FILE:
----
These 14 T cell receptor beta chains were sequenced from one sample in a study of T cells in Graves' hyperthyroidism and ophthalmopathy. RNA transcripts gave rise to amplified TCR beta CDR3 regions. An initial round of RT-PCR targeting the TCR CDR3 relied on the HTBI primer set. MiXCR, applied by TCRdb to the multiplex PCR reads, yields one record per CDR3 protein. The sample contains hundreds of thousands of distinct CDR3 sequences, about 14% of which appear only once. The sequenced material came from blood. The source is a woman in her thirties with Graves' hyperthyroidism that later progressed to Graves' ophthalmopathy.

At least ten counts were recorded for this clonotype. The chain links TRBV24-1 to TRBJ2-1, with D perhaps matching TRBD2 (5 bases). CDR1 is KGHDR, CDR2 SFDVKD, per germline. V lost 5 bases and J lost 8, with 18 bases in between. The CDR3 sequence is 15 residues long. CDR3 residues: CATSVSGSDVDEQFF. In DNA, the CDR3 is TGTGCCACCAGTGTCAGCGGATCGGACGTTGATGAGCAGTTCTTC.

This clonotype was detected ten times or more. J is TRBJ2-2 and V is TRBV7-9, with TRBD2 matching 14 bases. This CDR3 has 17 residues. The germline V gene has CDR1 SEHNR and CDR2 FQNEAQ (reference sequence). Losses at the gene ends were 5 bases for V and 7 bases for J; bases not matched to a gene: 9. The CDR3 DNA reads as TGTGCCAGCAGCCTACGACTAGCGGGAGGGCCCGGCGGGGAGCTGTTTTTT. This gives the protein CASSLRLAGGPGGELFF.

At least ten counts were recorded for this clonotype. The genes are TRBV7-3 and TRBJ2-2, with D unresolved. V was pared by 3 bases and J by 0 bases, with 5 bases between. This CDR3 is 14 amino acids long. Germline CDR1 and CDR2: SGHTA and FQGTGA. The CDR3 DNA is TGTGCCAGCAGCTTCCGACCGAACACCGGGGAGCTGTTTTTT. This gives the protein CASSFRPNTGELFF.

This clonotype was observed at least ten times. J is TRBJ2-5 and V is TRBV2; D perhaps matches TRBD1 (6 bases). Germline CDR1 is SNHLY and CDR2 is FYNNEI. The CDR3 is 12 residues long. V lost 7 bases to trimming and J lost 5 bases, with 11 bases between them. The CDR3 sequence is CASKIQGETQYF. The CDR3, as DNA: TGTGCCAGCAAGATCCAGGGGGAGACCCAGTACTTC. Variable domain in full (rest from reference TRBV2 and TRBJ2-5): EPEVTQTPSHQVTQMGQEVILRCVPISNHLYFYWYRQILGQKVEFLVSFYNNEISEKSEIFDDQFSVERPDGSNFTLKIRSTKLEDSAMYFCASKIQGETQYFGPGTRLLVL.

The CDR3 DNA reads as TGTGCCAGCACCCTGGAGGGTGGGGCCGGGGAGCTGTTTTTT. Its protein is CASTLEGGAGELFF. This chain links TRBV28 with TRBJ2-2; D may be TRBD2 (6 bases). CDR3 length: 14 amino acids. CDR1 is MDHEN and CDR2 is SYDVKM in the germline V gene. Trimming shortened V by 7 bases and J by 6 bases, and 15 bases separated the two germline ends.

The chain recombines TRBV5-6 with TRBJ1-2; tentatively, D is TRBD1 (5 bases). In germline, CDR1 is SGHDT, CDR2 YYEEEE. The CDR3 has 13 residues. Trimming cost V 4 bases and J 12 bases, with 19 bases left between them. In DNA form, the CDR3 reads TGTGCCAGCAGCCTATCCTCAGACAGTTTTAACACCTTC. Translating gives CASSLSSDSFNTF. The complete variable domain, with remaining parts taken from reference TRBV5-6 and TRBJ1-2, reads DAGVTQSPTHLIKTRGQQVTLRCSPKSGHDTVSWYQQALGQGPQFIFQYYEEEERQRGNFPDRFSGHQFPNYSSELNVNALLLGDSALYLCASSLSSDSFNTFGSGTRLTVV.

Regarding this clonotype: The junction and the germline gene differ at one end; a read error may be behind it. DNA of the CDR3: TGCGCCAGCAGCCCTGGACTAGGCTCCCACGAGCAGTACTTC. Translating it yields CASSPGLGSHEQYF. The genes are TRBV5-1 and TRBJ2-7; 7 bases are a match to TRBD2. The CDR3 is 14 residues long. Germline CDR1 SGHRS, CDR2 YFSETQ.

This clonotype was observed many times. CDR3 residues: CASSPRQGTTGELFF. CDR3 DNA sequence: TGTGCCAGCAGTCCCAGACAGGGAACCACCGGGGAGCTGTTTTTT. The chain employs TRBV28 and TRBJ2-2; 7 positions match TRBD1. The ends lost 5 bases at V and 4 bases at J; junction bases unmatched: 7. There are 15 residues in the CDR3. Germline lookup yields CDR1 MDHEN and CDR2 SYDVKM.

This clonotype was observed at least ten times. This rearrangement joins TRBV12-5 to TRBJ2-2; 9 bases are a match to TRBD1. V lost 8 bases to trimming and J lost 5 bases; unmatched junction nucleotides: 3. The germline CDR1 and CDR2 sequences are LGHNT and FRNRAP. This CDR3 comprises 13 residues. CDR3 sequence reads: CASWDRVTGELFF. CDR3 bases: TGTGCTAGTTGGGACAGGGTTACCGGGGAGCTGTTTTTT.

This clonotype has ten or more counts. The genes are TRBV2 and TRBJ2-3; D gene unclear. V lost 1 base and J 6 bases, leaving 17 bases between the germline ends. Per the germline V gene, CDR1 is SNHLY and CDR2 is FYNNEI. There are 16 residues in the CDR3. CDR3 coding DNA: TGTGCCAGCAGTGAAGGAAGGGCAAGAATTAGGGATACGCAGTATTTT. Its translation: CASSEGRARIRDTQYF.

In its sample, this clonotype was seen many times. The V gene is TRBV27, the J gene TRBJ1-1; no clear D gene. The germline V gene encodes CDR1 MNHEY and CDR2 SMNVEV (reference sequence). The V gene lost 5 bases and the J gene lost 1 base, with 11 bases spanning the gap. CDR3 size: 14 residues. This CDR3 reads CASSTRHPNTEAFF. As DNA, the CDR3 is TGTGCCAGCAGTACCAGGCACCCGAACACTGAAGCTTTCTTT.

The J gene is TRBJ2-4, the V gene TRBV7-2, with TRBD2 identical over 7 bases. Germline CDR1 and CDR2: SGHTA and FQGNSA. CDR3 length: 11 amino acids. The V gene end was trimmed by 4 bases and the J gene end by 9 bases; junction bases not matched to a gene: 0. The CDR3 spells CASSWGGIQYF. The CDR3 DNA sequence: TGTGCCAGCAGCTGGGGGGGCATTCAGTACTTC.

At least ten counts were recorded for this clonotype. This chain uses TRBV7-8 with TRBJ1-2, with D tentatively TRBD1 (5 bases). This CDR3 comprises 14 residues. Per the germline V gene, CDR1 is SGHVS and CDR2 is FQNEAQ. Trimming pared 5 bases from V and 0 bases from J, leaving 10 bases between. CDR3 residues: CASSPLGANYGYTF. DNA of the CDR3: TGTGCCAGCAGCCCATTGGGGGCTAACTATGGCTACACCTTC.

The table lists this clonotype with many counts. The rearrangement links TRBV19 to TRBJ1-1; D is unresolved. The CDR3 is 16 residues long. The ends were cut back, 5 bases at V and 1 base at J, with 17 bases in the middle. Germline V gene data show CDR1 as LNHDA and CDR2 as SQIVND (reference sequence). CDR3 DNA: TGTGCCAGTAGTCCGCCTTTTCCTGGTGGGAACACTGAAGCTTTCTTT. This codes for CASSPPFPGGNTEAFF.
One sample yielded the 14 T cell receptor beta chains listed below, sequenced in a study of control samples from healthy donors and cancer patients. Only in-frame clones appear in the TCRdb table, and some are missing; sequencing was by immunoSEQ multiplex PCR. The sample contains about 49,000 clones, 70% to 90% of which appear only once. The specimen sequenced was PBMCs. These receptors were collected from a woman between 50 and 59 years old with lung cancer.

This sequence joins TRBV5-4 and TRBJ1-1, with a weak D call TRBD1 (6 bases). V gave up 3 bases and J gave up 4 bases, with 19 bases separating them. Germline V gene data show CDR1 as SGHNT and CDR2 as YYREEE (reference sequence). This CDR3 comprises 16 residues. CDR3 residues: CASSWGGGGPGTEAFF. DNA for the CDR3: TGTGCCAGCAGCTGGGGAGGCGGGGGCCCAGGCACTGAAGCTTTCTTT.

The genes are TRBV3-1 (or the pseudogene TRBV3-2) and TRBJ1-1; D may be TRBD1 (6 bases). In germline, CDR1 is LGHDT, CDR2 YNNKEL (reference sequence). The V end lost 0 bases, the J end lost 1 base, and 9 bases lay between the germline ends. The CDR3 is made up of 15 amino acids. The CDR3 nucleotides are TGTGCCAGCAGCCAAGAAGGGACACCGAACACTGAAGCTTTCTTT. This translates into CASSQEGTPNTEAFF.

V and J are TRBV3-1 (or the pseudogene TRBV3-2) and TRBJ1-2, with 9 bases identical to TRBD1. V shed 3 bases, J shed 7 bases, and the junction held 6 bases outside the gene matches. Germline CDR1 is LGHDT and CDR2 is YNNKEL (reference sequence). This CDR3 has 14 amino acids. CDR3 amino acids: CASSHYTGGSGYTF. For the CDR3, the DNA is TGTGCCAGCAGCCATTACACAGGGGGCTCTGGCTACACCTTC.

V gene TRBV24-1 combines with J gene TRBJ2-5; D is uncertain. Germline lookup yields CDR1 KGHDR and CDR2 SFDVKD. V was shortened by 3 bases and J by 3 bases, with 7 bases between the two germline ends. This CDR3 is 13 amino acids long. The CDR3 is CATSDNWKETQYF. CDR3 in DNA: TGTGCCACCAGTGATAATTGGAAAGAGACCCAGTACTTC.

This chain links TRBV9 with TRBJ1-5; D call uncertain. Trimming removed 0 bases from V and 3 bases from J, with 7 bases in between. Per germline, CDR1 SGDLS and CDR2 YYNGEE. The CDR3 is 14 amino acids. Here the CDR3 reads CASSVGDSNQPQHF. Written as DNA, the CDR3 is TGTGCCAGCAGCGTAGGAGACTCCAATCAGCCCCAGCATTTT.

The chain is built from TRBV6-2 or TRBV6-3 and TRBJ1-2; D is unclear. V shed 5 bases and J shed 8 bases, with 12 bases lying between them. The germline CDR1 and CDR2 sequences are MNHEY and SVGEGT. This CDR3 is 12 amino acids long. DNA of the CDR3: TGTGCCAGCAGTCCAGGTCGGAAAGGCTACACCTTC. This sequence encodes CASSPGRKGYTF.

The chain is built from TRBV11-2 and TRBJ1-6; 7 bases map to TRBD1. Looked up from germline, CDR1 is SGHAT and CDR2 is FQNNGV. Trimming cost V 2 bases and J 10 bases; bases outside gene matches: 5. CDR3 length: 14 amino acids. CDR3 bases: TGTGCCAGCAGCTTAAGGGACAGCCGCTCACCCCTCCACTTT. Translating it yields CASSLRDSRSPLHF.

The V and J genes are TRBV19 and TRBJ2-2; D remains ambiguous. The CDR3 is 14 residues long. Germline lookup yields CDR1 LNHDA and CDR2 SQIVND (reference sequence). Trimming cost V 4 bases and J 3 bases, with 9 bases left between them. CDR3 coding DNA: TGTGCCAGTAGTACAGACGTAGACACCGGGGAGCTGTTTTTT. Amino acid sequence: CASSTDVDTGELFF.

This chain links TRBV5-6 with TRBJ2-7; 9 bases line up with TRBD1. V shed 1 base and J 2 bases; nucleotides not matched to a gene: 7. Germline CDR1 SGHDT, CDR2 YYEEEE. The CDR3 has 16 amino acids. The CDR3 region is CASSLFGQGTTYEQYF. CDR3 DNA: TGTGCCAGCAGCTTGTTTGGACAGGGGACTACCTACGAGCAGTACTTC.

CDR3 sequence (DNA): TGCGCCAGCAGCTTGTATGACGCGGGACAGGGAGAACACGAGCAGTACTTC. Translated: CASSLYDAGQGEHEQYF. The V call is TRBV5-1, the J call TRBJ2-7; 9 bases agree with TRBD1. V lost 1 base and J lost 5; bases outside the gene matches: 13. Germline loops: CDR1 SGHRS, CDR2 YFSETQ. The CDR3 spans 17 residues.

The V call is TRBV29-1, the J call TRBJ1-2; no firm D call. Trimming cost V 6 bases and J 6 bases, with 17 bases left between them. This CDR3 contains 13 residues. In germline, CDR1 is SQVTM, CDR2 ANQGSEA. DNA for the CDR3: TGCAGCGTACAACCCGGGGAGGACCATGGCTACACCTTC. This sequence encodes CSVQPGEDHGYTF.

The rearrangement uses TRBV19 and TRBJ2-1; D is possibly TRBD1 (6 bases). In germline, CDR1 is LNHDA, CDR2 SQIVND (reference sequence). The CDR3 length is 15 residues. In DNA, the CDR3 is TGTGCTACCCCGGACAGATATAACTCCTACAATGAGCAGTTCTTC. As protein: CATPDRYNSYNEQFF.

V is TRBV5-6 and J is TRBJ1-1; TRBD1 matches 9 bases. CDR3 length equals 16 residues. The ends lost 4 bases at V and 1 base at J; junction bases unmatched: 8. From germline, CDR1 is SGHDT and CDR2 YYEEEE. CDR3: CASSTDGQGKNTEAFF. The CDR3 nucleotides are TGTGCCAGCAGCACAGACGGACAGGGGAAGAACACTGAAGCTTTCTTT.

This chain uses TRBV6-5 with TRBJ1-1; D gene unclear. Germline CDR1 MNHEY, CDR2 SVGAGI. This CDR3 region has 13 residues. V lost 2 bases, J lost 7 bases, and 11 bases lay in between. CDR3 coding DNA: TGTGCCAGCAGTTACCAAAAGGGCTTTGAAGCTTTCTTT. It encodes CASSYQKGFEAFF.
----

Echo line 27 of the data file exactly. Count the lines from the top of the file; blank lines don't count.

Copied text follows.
The V call is TRBV29-1, the J call TRBJ1-2; no firm D call. Trimming cost V 6 bases and J 6 bases, with 17 bases left between them. This CDR3 contains 13 residues. In germline, CDR1 is SQVTM, CDR2 ANQGSEA. DNA for the CDR3: TGCAGCGTACAACCCGGGGAGGACCATGGCTACACCTTC. This sequence encodes CSVQPGEDHGYTF.